Not all employment laws are enforceable against religious institutions — some laws are made inapplicable by their terms, other have been held unenforceable on freedom of religion grounds.
The two anti-discrimination laws that apply to California employers contain express exemptions for religious organizations. The federal law –Title VII of the Civil Rights Act of 1964 — does not apply to “to a religious corporation, association, educational institution, or society with respect to the employment of individuals of a particular religion to perform work connected with the carrying on by such corporation, association, educational institution, or society of its activities.” 42 U.S.C. § 2000e-1(a). Courts construe the exemption narrowly to determine whether an organization’s purpose and character are primarily religious. In a recent case, the Ninth Circuit held that the exemption barred religion-based harassment and retaliation claims against the Salvation Army. Garcia v. Salvation Army, Case No. 16-16827 (9th Cir. Mar. 18, 2019). The provision does not exempt religious institutions from claims based on other protected characteristics. See EEOC v. Pacific Press Pub. Assoc., 676 F.2d 1272 (9th Cir. 1982).
California’s Fair Employment and Housing Act also contains an exemption for religious organizations. It provides that an “employer” under the FEHA “does not include a religious association or corporation not organized for private profit.” Cal. Gov. Code, § 12926 (d). Unlike the Title VII exemption, the FEHA’s exemption of religious organizations insulates qualifying religious employers from not merely religious discrimination liability but all forms of FEHA liability. Silo v. CHW Med. Found. (2002) 27 Cal.4th 1097, 1108, fn. 2.
The First Amendment guarantee of the right to the free exercise of religion limits the application of any employment law (even one that does not have an express religious exemption) to religious institutions in certain circumstances. As explained by the United States Supreme Court in Hosanna-Tabor Evangelical Lutheran Church and School v. EEOC, 565 US 171 (2012):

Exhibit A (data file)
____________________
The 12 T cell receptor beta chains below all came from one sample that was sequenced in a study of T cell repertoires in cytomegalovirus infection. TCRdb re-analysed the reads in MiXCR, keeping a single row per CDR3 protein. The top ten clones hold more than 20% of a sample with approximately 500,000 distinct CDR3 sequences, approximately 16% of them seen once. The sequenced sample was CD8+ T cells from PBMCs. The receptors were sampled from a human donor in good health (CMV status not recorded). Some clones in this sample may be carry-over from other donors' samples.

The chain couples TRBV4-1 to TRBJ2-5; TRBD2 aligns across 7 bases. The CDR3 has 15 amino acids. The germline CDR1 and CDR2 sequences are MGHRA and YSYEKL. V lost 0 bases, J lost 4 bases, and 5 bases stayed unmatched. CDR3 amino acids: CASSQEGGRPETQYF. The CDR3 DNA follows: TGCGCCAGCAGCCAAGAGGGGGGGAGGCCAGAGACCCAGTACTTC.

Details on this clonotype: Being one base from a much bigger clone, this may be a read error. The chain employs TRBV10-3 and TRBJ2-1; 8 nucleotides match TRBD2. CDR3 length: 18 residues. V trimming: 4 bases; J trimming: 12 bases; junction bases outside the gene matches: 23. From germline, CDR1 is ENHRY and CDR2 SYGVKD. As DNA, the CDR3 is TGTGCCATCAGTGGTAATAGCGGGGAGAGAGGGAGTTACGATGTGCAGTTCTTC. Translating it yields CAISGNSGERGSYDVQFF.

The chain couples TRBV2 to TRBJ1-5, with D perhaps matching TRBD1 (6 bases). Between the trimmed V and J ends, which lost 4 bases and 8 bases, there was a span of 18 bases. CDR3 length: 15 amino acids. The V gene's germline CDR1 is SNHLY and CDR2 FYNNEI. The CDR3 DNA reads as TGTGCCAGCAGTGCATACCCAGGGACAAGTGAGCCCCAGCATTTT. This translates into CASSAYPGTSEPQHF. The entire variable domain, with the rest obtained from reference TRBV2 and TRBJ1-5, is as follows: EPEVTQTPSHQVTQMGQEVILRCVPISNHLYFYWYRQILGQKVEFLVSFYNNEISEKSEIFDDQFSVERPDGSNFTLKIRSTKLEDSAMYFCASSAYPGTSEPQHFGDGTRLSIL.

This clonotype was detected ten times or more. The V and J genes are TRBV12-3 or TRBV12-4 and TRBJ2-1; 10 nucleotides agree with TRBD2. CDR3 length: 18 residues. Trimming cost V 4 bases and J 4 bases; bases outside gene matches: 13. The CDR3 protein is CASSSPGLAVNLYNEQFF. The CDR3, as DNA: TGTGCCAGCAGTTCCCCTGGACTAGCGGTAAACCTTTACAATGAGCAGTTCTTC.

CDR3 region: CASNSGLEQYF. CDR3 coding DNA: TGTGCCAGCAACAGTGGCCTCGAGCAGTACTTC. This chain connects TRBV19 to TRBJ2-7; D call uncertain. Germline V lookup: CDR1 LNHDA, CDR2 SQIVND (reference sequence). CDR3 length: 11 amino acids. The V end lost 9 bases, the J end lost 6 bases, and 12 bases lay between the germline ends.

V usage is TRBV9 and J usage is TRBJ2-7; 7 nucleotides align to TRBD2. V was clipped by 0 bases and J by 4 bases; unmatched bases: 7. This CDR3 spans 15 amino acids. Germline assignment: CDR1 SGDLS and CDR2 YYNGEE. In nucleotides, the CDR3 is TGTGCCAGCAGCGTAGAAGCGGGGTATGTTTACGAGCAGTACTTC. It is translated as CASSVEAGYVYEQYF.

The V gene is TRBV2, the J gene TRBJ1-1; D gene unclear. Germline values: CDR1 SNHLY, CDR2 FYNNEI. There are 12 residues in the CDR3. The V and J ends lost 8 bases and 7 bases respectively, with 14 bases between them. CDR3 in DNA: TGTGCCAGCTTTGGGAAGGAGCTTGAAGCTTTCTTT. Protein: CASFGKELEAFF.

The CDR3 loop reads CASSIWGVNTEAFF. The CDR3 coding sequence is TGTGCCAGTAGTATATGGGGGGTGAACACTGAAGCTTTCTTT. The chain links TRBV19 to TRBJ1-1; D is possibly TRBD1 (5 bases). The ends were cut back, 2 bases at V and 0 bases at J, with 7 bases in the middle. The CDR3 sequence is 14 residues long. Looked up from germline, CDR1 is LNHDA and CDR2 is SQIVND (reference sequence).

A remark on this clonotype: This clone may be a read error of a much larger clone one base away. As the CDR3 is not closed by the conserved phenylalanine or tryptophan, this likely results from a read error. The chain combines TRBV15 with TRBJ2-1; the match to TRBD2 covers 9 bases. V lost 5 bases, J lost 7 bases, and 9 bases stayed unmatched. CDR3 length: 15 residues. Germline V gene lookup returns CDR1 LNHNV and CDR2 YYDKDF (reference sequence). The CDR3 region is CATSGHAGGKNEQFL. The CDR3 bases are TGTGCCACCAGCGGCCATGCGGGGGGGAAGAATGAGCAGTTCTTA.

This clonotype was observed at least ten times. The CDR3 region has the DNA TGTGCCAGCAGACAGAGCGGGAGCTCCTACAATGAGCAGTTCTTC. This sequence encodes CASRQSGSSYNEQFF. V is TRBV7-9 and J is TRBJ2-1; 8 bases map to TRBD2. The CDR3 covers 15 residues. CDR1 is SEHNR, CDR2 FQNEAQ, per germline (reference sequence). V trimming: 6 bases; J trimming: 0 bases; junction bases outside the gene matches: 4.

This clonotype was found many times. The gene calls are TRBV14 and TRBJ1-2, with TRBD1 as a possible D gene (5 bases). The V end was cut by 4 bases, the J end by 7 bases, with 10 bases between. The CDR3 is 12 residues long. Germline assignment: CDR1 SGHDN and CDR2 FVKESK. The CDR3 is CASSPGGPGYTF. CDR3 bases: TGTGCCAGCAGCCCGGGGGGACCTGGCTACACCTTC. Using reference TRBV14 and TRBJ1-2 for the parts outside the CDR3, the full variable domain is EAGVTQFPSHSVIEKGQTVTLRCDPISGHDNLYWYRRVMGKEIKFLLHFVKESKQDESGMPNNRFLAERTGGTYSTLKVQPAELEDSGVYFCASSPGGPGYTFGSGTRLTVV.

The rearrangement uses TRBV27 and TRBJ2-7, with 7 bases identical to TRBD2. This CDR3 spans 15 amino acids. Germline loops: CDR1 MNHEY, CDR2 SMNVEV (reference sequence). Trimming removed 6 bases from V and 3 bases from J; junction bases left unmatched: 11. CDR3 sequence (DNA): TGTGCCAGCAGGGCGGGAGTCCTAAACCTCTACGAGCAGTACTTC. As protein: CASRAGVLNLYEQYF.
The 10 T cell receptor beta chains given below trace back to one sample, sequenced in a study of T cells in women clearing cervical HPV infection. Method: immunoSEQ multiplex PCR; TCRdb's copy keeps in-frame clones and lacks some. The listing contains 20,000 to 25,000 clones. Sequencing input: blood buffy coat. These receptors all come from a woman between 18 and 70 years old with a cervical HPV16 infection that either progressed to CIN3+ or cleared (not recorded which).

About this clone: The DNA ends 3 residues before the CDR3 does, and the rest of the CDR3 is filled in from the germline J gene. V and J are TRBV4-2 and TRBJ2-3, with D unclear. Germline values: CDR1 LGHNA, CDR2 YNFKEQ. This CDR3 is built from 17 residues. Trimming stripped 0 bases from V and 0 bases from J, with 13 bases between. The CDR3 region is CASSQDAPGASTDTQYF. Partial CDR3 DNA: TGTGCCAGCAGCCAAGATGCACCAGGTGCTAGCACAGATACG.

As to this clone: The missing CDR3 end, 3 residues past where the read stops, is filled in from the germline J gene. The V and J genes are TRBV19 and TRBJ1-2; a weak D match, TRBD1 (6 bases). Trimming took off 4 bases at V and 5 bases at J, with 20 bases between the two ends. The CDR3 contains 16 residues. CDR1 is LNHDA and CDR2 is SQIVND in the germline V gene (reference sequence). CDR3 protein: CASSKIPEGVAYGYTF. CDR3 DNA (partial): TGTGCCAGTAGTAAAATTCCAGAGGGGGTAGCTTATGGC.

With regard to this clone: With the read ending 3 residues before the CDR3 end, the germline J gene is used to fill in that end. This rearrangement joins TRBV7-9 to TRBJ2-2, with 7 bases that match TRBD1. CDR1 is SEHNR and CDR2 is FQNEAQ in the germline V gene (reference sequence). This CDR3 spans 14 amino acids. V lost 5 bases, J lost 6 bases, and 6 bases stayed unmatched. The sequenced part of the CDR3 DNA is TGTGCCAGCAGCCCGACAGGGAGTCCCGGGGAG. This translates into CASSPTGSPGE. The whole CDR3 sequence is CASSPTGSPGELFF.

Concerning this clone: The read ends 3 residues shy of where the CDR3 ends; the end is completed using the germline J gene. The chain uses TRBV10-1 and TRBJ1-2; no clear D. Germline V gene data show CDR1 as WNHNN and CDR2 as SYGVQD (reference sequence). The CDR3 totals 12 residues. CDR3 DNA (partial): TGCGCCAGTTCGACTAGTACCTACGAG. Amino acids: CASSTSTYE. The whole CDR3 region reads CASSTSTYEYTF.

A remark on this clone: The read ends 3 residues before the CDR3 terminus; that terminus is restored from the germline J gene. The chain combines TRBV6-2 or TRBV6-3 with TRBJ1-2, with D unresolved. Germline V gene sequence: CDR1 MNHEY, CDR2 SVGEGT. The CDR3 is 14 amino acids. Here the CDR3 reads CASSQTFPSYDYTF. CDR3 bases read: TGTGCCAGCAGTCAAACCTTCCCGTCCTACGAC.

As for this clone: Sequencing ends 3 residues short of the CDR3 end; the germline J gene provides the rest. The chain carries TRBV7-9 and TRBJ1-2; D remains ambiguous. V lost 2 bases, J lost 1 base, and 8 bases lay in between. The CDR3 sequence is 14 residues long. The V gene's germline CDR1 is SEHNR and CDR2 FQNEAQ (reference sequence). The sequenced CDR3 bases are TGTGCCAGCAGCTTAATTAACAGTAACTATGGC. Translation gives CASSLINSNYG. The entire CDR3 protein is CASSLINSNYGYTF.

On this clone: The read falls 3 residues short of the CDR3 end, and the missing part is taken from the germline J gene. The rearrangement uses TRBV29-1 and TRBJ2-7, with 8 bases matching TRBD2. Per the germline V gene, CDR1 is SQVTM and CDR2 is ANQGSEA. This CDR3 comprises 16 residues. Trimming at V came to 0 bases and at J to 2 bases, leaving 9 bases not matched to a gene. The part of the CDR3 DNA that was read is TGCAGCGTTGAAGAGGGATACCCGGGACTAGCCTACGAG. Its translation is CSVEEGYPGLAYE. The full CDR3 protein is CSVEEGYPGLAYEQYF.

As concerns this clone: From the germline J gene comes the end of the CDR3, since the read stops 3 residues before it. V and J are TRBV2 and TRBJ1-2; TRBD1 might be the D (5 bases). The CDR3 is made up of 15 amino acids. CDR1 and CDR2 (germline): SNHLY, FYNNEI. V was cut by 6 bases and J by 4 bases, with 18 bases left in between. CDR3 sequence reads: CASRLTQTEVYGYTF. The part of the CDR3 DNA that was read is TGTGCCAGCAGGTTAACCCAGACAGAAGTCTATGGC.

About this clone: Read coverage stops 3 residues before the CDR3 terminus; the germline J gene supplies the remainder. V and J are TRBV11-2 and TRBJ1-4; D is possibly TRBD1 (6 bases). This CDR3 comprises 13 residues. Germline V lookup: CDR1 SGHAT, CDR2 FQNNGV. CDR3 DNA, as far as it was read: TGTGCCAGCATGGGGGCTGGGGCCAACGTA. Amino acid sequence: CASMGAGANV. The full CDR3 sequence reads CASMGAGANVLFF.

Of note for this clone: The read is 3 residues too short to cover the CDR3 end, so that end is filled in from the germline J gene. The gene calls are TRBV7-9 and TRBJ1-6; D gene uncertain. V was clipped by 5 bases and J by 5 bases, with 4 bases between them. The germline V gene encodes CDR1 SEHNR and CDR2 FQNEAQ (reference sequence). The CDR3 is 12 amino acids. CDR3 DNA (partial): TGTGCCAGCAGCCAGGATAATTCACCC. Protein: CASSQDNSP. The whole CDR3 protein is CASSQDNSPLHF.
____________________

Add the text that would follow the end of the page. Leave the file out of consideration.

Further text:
We agree that there is such a ministerial exception. The members of a religious group put their faith in the hands of their ministers. Requiring a church to accept or retain an unwanted minister, or punishing a church for failing to do so, intrudes upon more than a mere employment decision. Such action interferes with the internal governance of the church, depriving the church of control over the selection of those who will personify its beliefs. By imposing an unwanted minister, the state infringes the Free Exercise Clause, which protects a religious group’s right to shape its own faith and mission through its appointments. According the state the power to determine which individuals will minister to the faithful also violates the Establishment Clause, which prohibits government involvement in such ecclesiastical decisions.
In applying Hosanna-Tabor decision, the Ninth Circuit has identified four “considerations” to be evaluated: (1) whether the employer held the employee out as a minister, (2) whether the employee’s title reflected ministerial substance and training, (3) whether the employee held herself out as a minister, and (4) whether the employee’s job duties included important religious functions. Biel v. St. James School, 911 F.3d 603 (9th Cir. 2018). The Biel decision allowed a fifth grade teacher at a Roman Catholic parish school to pursue a disability discrimination claim even though she was required to teach a standard religious curriculum, and was expected to participate in the parish’s mission of providing a quality Catholic education. She was not held out as a minister, her title did not reflect ministerial substance and training. She did not hold herself out as a minister. Although her teaching duties included important religious functions, those were not the primary focus of her job.
A recent opinion letter from the U.S. Labor Department’s Wage and Hour Division explains the application of the ministerial exemption to the provisions of the Fair Labor Standards Act. The members of a religious organization gave all their personal property and funds to their community when they joined the organization. When they joined, they worked for the community by cultivating its farms and gardens, and providing services to its schools, kitchens and laundries. Those with professional training provided dental and medical care. Some of the community’s members made devices for disabled individuals and wood furniture that the community sold to outsiders to generate income. The Division opined that all the members of the community could be considered ministers, and, therefore, were exempt from the protections of the FLSA. See Opinion FLSA2018-29.
Because the Hosanna-Tabor decision is based on the U.S. Constitution, California courts must follow it. In a recent case, the Third District Court of Appeal in Sacramento identified a claim that was not barred by the ministerial exemption. After the provost terminated her employment, the dean of Tozer Seminary sued for breach of contract, defamation, invasion of privacy and intentional infliction of emotional distress. Although the seminary was a religious organization and the dean could be considered a minister, she could pursue her contract claim, because it would not result in excessive government entanglement with religion. The court would only have to determine whether the university had complied with the terms of the written contract with the dean. Sumner v. Simpson University, 27 Cal.App.5th 577 (2018). The tort claims were barred because they would intrude on the reasoning of the university in deciding to terminate the dean’s employment.